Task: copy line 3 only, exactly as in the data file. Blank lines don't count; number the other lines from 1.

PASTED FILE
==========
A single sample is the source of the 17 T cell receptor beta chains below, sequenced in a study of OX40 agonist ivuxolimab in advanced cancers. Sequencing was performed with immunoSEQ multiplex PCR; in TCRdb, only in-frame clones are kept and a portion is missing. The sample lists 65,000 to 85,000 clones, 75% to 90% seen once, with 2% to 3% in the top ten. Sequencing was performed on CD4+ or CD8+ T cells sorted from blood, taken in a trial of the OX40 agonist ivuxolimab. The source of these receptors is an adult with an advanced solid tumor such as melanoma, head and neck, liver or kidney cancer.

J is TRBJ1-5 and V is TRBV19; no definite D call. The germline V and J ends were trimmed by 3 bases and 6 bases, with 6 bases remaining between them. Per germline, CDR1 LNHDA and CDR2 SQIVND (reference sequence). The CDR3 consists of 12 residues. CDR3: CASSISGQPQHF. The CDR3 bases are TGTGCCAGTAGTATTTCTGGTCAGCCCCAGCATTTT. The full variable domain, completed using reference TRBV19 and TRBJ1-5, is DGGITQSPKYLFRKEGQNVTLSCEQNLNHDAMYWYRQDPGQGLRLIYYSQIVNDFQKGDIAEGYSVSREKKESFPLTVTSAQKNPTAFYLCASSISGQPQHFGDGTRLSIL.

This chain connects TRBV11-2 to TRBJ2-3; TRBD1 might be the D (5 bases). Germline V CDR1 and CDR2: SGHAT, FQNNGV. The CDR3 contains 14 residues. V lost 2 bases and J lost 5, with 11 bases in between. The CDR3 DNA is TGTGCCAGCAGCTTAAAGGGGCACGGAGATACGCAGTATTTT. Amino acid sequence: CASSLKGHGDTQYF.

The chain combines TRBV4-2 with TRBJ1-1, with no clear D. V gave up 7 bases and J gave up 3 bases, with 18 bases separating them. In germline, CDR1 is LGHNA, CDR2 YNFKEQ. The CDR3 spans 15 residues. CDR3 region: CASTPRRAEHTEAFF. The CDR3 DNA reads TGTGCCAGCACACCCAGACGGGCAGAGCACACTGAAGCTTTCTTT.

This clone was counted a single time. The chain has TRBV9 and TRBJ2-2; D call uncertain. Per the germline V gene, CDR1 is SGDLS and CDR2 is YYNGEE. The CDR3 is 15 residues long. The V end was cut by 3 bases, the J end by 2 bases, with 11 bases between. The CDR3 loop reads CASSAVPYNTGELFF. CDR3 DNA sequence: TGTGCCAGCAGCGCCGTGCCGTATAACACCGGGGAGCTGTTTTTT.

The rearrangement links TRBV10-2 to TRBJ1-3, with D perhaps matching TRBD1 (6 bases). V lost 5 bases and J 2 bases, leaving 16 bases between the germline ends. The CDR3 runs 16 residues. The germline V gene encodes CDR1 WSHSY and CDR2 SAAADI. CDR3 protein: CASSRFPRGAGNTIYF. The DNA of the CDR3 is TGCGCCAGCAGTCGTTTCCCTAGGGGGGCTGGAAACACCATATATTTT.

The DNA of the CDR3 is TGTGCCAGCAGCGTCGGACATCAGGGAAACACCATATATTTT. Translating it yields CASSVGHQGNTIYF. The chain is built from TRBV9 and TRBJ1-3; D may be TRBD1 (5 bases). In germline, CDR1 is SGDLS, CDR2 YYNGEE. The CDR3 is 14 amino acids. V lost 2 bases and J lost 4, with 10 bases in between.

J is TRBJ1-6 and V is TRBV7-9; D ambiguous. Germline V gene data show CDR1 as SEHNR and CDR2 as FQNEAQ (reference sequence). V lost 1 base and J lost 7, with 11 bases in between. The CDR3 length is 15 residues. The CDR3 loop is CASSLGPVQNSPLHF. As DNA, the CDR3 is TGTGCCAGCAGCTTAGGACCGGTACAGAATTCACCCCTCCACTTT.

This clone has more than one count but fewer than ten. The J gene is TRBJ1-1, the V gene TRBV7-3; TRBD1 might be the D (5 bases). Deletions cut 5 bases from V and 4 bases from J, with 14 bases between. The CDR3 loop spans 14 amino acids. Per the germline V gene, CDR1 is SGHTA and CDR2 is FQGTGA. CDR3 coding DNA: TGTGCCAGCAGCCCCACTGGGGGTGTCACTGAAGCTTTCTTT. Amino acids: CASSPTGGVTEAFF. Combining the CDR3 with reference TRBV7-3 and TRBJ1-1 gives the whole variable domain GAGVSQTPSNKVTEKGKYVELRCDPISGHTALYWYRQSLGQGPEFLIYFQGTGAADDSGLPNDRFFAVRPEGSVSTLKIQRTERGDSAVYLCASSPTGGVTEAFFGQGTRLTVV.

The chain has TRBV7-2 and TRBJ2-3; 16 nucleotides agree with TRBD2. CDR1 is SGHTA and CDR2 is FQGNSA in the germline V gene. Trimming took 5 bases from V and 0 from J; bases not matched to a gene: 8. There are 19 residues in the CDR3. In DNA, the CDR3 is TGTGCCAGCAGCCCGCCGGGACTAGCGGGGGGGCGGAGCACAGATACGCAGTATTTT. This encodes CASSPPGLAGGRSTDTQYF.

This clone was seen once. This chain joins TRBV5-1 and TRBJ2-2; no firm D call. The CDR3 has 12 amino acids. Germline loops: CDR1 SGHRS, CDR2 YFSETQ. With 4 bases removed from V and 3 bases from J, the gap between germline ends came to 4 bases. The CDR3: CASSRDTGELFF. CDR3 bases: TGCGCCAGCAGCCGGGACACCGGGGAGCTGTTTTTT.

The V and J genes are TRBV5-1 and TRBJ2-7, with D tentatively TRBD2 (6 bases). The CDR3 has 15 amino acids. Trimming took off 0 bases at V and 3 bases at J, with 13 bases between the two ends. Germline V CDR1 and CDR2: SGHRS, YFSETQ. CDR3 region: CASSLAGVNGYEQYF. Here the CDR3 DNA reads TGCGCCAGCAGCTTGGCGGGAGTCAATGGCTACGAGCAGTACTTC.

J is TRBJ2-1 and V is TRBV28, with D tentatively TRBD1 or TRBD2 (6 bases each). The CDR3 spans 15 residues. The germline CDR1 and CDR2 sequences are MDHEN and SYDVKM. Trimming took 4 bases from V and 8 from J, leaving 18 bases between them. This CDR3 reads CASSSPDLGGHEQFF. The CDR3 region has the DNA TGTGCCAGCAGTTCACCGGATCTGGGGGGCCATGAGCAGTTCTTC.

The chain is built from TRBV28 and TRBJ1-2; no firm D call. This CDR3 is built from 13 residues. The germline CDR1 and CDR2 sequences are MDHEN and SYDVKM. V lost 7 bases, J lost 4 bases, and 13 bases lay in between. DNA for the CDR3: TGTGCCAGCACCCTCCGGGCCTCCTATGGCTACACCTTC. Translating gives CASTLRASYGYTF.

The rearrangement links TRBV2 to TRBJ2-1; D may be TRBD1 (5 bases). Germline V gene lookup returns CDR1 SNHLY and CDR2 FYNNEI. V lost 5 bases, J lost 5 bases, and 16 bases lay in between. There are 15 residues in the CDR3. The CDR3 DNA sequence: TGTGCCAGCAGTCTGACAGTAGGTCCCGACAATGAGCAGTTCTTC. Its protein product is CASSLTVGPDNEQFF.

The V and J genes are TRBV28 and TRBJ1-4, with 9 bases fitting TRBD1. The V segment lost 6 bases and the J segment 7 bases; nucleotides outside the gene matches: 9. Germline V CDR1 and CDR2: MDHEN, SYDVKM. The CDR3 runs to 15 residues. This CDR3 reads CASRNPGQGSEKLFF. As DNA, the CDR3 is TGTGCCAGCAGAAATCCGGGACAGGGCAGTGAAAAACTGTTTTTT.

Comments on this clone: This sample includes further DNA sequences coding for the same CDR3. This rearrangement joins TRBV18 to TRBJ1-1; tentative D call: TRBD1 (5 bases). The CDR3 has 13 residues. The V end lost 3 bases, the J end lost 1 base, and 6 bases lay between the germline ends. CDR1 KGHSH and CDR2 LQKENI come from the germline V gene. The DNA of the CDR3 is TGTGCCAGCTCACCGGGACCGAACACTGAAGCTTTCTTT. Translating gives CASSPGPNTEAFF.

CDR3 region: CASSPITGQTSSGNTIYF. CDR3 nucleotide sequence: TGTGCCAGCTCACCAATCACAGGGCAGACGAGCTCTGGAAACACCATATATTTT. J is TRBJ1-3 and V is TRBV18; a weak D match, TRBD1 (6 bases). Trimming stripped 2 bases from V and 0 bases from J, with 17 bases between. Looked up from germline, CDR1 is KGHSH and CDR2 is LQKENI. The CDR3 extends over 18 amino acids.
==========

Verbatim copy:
This chain connects TRBV11-2 to TRBJ2-3; TRBD1 might be the D (5 bases). Germline V CDR1 and CDR2: SGHAT, FQNNGV. The CDR3 contains 14 residues. V lost 2 bases and J lost 5, with 11 bases in between. The CDR3 DNA is TGTGCCAGCAGCTTAAAGGGGCACGGAGATACGCAGTATTTT. Amino acid sequence: CASSLKGHGDTQYF.